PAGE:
Power Politics

Hakim Iqbal Abdulla

Every since the July 2012 blackout which affected 620 million people in India, the power situation in our state has turned abysmal. Contrary to the myths being propagated, the fact is that power ministry has imposed strict norms since then on discoms (Distribution companies) which is evident from the remarkable frequency improvement of the grid. So Jammu and Kashmir is not the only state suffering. Excess drawals now attract huge penalties which no state can bear.

Although we have our differences with NHPC but the truth must be told no matter how bitter it is. I am not trying to say that NHPC is a blessing for the state but let us not put NHPC as a curtain to hide our incapabilities. When the national transmission and distribution (T&D) losses are about 25%, J&K’s T&D losses are at a whopping 60%. Imagine, out of meagre 758 MW of hydropower that we generate in state sector, about 455 MW are unaccounted for, leaving us just with about 303 MW of effective power generation against our peak demand of 2500 MW.

Let me just try to put things in correct perspective.

Every second person in Kashmir thinks that the bulbs in India get illuminated because of power produced in Kashmir. The fact is that the current generation capacity of Indian grid is 2.24 lakh MW. If the entire generation from the state is added including that of NHPC, the percentage share of J&K in India’s power generation is still a meagre 1.035%. So the concept of Kashmir supplying electricity to light Indian cities is a myth and a political rhetoric. J&K is not as power rich as it is projected to be, although it cannot be denied that the potential of the state to meet its own need is more than sufficient.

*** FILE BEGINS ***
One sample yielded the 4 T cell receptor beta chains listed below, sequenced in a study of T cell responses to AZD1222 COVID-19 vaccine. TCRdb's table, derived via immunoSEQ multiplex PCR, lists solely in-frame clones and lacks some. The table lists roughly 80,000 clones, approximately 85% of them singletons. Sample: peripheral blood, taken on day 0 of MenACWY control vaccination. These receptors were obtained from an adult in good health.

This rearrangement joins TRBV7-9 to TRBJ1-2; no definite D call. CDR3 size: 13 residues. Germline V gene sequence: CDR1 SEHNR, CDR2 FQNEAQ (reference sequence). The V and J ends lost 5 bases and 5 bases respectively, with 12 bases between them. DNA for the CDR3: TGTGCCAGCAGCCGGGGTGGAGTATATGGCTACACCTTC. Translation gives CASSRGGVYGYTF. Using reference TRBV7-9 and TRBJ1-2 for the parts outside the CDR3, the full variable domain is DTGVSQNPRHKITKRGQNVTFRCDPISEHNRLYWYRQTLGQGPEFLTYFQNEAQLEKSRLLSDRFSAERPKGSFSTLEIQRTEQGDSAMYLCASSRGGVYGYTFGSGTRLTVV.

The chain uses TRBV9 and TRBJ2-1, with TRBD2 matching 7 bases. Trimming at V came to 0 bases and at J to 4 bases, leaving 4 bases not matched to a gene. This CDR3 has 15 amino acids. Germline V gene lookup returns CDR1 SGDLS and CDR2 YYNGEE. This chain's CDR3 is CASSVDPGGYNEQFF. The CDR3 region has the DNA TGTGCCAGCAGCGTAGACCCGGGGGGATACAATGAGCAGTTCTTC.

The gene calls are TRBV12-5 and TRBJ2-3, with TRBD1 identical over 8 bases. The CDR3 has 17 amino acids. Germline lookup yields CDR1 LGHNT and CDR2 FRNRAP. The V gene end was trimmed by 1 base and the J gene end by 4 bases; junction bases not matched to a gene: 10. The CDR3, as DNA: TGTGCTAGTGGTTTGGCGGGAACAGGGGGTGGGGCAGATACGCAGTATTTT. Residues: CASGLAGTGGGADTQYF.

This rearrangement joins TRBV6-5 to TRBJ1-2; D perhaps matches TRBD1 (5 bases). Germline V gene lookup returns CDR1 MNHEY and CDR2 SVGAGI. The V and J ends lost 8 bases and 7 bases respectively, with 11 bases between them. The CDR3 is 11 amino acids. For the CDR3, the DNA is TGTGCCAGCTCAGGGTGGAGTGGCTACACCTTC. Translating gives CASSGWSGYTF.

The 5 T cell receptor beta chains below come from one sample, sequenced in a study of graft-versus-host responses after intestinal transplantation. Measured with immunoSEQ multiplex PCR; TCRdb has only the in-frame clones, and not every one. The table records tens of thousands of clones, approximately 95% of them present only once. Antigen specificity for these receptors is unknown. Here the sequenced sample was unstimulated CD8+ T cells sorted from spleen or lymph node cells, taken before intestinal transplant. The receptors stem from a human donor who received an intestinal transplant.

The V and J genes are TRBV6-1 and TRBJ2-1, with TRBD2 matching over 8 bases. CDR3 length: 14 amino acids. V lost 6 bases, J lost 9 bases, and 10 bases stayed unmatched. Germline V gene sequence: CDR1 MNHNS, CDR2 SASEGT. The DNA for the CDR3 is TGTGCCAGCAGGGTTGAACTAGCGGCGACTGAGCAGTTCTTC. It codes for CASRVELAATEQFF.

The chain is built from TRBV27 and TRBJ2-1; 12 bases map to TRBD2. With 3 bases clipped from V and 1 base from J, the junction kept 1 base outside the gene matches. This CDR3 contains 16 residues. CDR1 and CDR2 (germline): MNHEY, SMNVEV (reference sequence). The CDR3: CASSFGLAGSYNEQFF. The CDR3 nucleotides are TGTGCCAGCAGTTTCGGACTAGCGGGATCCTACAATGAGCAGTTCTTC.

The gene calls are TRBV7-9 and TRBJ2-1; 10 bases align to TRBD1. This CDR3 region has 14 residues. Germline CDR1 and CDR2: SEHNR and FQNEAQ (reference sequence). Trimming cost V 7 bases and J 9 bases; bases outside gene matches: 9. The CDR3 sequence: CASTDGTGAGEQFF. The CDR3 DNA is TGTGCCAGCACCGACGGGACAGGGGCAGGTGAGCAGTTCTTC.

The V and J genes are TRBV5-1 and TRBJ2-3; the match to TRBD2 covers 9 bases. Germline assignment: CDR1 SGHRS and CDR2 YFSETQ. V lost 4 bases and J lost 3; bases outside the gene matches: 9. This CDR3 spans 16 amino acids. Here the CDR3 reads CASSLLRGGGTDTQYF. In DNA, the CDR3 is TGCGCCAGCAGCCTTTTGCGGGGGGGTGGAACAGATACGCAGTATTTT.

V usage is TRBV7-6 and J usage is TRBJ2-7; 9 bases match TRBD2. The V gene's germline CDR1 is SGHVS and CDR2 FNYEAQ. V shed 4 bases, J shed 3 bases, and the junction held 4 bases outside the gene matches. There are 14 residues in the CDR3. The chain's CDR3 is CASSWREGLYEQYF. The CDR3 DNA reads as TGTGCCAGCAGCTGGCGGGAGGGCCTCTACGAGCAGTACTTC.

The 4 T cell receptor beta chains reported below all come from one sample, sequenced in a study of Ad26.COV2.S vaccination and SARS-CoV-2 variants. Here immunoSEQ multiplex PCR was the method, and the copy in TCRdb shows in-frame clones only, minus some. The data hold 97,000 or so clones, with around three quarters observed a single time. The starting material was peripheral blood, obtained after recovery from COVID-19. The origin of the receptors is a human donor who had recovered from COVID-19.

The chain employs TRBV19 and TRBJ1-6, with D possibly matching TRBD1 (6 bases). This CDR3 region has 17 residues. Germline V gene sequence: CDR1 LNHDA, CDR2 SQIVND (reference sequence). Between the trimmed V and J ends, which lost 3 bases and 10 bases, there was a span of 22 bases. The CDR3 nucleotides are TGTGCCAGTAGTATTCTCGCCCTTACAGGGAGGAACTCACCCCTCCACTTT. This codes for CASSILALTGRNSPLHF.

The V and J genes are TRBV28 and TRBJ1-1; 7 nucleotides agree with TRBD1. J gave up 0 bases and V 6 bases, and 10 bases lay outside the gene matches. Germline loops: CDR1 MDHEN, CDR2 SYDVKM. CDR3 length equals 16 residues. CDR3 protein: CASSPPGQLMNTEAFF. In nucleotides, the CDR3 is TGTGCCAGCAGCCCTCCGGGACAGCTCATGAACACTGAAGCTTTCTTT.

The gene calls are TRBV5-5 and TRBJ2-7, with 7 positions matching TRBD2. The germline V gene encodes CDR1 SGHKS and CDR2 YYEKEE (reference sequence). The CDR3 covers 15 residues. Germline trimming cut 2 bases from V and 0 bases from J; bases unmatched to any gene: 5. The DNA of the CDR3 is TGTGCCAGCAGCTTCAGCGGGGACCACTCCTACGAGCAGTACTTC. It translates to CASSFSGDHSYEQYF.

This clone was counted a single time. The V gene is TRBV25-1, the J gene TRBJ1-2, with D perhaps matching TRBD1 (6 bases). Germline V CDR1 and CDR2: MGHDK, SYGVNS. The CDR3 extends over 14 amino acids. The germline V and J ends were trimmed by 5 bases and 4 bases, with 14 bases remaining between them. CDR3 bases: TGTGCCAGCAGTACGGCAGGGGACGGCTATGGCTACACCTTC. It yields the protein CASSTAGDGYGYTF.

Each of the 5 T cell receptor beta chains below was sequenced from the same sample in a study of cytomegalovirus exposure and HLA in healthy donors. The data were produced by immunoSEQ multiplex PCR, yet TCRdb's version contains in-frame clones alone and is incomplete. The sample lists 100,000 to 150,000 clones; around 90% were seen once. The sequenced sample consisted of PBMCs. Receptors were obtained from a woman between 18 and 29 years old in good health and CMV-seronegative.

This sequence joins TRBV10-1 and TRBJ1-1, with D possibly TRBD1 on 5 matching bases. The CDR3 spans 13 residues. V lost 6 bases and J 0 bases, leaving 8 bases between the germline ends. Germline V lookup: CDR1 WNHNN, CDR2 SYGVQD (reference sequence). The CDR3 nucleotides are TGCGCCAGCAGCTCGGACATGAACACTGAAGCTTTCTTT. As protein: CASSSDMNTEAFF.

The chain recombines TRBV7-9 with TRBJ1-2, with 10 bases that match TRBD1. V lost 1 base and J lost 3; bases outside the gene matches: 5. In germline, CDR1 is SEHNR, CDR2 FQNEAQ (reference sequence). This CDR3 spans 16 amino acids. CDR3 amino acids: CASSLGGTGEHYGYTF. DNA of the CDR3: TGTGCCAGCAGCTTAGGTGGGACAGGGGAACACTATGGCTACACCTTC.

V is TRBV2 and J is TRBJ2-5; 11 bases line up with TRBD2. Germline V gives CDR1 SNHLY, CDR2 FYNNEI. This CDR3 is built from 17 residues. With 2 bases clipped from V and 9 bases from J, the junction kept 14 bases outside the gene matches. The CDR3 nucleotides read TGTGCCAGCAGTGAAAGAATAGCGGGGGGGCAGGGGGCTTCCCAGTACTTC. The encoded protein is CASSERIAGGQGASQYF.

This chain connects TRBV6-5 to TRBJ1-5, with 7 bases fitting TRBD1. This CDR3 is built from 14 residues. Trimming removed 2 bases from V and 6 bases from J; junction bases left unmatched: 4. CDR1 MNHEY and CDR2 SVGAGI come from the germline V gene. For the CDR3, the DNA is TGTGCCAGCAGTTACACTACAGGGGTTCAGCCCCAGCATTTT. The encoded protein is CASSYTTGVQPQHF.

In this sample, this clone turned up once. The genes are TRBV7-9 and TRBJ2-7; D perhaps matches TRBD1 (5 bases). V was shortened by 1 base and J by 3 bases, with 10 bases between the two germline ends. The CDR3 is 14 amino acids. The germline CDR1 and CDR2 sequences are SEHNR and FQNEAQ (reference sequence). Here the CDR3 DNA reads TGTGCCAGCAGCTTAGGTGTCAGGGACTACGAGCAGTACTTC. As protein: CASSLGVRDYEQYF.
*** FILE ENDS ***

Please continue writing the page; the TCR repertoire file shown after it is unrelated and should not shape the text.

It has been alleged that NHPC has “earned huge profits, contrary to low performance of public sector (PSU) companies” which is a concoction. NHPC is a mini category company with a new profit of just about Rs 2000 crore against other PSU’s like NTPC whose profit is about Rs 9000 crore. Both NHPC and NTPC were incorporated in 1975 and today NHPC is just over 5000 MW company and NTPC is over 42000 MW. Every corporation works in a style unlike J&K government. Corporations work to maximise profits, acquire more resources and further their interests. J&K government works to win elections, bully its own people and making political statements which appeases innocent Kashmiris during elections. Which government makes agreements and later avers that it has lost the agreement files or they are not traceable?

Let’s see the progress made by the state in electricity sector. Forget about NHPC for a while. The state of J&K with 20000 MW of potential has not done enough to tap this resource. The only project worth mentioning is Baglihar for which operational expertise was again taken from NHPC. While our chief minister wastes no opportunity to put the entire blame on NHPC, why does he never talk about the number of megawatts added during his tenure in the state sector?